There’s something I quite like about one of the other Dudds having to buy a boat. It means I can have all of the fun, and none of the responsibility – a bit like being my Uncle Fred, who could rock up to our place out west when I was a kid with a wheat bag full of lollies to share among seven kids, then disappear into a cloud of dust heading for the front gate fifteen minutes later.
I could never understand why he was laughing at Mum and Dad as he head out, not that I wanted to understand then. I was too busy feeling like Mossman Sugar Mill was falling on me and heading for the sticks to avoid my siblings, who were also in a sugar frenzy. The dog went under the tankstand and stayed there for two days.
Like Stuffer and Pommers, my boats are generally very much restricted by cost. Stuffer is short of coin, there’s no doubt about that. Kids will do that. But Pommers, unrestricted by the costs of health care, nappies and sedatives has enough in his ashtray to run Queensland Health for a couple of months.
Despite that, their boat has been the same one for a decade or so. Stuffer keeps trying to come up with plans to get Pommers to commit more on his own, but Pommers is tighter than a mullet’s bum when it comes to the boat, so Stuffer has to make do with a workman’s boat. It gets the job done.
Doughers couldn’t care less about boats. They’re just floating things to transport ice-filled chillybins across wet things. The transport thing is negotiable, so is the floating thing as long as the chillybin stays accessible.
Skipper has stuck with his boat despite its size and construction. He generally fishes on his own, so why he bought a tinny that shows up on Google Maps is beyond me. It’s drier for you if you get towed, Phantom-like, on a rope behind this random collection of aluminium. I think Weipa had to put in a couple of extra weeks over Christmas last year to produce enough metal.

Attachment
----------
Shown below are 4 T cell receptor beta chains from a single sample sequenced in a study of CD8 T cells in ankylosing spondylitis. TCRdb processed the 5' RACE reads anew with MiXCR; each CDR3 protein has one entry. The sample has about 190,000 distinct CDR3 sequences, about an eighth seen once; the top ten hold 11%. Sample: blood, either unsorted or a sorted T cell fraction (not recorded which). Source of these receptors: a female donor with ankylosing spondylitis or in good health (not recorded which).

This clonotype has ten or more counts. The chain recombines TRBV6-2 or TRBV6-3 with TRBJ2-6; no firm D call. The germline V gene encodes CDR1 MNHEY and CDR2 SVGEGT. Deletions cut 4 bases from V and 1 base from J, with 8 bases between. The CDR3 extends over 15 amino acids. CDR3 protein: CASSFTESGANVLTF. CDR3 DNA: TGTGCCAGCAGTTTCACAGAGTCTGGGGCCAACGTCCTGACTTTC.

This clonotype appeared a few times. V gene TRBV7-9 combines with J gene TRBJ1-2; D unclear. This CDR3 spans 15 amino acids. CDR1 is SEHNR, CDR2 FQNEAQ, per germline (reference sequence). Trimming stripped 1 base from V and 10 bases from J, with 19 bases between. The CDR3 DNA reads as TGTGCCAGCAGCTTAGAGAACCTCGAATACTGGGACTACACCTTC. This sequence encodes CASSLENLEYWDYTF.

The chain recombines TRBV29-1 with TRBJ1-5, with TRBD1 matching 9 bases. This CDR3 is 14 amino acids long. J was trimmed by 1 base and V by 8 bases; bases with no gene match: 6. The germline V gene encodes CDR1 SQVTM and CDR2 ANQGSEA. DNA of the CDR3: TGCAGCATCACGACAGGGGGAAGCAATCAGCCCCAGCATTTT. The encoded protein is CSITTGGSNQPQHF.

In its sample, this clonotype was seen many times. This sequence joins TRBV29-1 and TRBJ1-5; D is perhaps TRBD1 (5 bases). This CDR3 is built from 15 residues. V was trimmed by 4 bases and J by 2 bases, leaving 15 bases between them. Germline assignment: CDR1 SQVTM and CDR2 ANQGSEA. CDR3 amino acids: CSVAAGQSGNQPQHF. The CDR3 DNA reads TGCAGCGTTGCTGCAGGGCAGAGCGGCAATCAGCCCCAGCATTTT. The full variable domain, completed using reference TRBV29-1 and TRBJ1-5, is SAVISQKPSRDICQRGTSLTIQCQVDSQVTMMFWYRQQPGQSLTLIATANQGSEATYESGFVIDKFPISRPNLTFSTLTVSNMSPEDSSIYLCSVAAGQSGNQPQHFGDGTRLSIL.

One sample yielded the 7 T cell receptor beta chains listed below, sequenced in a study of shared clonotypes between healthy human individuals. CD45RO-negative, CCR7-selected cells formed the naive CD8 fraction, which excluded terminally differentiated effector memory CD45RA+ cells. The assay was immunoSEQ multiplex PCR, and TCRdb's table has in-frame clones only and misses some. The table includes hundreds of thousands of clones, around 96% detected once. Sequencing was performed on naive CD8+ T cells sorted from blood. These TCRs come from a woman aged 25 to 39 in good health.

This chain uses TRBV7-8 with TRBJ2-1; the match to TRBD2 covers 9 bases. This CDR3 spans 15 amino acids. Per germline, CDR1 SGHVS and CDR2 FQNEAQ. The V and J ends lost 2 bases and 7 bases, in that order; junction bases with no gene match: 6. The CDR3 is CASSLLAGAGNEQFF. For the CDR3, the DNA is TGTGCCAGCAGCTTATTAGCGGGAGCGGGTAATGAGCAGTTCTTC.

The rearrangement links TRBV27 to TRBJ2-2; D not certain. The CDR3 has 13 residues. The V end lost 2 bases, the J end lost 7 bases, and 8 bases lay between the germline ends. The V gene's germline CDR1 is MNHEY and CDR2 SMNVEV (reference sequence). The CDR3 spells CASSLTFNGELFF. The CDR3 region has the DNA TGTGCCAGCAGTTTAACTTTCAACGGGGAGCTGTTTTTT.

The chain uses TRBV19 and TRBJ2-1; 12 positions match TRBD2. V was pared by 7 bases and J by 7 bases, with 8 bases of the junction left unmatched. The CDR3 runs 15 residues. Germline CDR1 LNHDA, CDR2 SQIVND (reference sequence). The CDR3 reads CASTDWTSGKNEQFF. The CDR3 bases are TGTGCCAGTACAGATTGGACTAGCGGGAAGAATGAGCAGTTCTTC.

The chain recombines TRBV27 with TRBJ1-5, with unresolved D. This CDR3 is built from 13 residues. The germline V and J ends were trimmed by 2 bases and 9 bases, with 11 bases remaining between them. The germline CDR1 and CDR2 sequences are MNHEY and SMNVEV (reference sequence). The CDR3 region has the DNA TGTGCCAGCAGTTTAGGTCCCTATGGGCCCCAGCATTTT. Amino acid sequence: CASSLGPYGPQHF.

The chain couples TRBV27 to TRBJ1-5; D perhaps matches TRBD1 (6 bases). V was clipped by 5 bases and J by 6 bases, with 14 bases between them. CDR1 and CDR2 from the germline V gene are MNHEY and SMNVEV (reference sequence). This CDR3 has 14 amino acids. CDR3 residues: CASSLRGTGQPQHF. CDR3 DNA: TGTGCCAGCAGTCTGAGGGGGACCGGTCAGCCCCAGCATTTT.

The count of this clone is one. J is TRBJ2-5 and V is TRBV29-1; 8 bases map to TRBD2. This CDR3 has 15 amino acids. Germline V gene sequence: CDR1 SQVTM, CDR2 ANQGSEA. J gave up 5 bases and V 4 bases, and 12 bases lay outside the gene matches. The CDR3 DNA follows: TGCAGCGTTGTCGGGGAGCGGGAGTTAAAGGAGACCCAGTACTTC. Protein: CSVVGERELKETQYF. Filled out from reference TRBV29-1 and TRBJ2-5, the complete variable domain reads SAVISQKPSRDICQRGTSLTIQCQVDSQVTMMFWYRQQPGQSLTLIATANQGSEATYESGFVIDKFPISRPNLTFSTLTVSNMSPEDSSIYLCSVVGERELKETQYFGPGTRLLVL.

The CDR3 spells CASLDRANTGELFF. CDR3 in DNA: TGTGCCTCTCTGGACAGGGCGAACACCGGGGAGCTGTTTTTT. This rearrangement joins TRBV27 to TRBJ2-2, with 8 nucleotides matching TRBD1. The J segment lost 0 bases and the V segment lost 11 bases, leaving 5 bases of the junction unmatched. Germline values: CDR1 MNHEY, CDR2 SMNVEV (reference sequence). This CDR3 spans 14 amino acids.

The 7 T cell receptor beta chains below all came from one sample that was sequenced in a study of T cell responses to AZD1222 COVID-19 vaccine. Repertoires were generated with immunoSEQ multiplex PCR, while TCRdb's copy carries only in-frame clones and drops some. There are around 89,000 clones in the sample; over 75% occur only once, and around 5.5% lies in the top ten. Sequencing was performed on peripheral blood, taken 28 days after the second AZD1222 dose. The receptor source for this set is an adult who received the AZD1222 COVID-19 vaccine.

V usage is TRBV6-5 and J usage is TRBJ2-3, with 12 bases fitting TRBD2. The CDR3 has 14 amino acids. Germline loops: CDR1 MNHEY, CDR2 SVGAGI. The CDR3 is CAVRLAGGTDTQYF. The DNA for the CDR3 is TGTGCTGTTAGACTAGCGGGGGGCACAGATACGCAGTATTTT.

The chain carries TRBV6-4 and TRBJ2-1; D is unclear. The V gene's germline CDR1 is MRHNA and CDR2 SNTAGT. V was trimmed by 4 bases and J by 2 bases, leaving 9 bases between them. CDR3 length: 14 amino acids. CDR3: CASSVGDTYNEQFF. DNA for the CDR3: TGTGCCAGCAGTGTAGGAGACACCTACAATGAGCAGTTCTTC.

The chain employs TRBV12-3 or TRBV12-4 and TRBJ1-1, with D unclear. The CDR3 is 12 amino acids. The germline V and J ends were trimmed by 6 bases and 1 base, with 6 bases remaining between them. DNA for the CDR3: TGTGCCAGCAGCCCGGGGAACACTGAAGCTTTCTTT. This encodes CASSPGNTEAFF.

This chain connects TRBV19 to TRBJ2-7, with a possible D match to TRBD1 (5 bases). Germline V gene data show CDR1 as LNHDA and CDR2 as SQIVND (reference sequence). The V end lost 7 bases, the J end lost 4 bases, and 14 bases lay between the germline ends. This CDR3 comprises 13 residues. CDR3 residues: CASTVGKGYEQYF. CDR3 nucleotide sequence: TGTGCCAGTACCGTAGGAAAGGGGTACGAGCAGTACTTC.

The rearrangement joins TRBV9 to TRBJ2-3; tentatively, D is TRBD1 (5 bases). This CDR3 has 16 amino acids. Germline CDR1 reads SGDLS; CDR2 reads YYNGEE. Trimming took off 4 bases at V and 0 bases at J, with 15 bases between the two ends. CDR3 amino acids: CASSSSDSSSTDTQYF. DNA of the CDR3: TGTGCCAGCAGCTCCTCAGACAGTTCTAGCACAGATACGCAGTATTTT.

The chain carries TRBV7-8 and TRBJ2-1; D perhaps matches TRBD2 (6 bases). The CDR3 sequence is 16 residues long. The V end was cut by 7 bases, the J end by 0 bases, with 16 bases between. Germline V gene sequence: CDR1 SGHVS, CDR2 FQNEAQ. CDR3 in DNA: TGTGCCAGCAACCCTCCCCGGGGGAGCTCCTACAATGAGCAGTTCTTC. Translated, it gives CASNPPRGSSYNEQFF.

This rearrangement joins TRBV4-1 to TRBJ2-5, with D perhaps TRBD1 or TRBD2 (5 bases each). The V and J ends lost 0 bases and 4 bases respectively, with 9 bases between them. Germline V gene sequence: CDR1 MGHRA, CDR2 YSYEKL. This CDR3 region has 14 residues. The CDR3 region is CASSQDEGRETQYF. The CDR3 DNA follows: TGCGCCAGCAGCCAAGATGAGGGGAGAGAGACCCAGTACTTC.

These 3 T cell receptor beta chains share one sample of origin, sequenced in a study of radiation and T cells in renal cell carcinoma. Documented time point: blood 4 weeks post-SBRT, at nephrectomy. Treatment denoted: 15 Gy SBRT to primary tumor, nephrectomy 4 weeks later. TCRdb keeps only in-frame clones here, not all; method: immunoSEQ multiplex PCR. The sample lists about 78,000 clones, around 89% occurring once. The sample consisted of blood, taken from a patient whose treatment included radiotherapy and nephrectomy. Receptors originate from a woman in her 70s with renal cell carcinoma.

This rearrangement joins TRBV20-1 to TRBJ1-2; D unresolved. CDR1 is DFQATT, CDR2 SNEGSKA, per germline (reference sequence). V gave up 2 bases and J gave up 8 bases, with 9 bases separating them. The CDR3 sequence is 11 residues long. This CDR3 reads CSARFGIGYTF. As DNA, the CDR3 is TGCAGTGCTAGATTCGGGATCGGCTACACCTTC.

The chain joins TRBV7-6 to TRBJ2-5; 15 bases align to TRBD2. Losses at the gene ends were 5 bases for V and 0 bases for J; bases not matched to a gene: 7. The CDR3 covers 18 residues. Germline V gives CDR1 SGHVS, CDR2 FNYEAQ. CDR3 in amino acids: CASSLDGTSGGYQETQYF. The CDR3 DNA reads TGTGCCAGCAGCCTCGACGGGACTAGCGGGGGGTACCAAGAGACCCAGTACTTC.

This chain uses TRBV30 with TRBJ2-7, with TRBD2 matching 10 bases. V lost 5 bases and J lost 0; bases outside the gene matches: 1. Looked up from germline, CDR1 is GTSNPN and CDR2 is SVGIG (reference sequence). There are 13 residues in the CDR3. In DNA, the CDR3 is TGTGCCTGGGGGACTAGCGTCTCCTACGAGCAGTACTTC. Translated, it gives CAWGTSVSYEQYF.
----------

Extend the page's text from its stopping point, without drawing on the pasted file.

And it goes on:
My boat, as mentioned, is pretty much a collection of things I’ve made and installed myself to save funds for reels that don’t wind, rods with broken tips and lures that swim beautifully top in the above ground pool, as long as they don’t get caught on the floating dead mickey birds, and when it’s actually clear enough to see into more than 30ml. These bits of plastic and metal have never been known to distract even the hungriest of fish in any stretch of water between Newell Beach and Bollon, let along catch one.
Boobies does things properly. When he’s going to buy a boat, he buys it properly. When I put restrictions in place (hulls made after 2014, four stroke, under $1000) I get two hits, both in Logan, which turn out to be hidden behind houses with taped up windows and sold by very thin nervous people with eyes like a pelicans.
Boobies gets a few hundred with his filters, and that gives me the chance to sit down and draw up a nice little list for him to peruse at his leisure – gleaming hulls and four strokes with less than 5000 hours, proper sounders. Best of all, the owners answer the phone first time, and meet you in daylight without pig dogs in their trays – bonus.
Buying the ‘right’ boat, you can meet a lot of interesting new people – maybe too interesting.Reads: 1280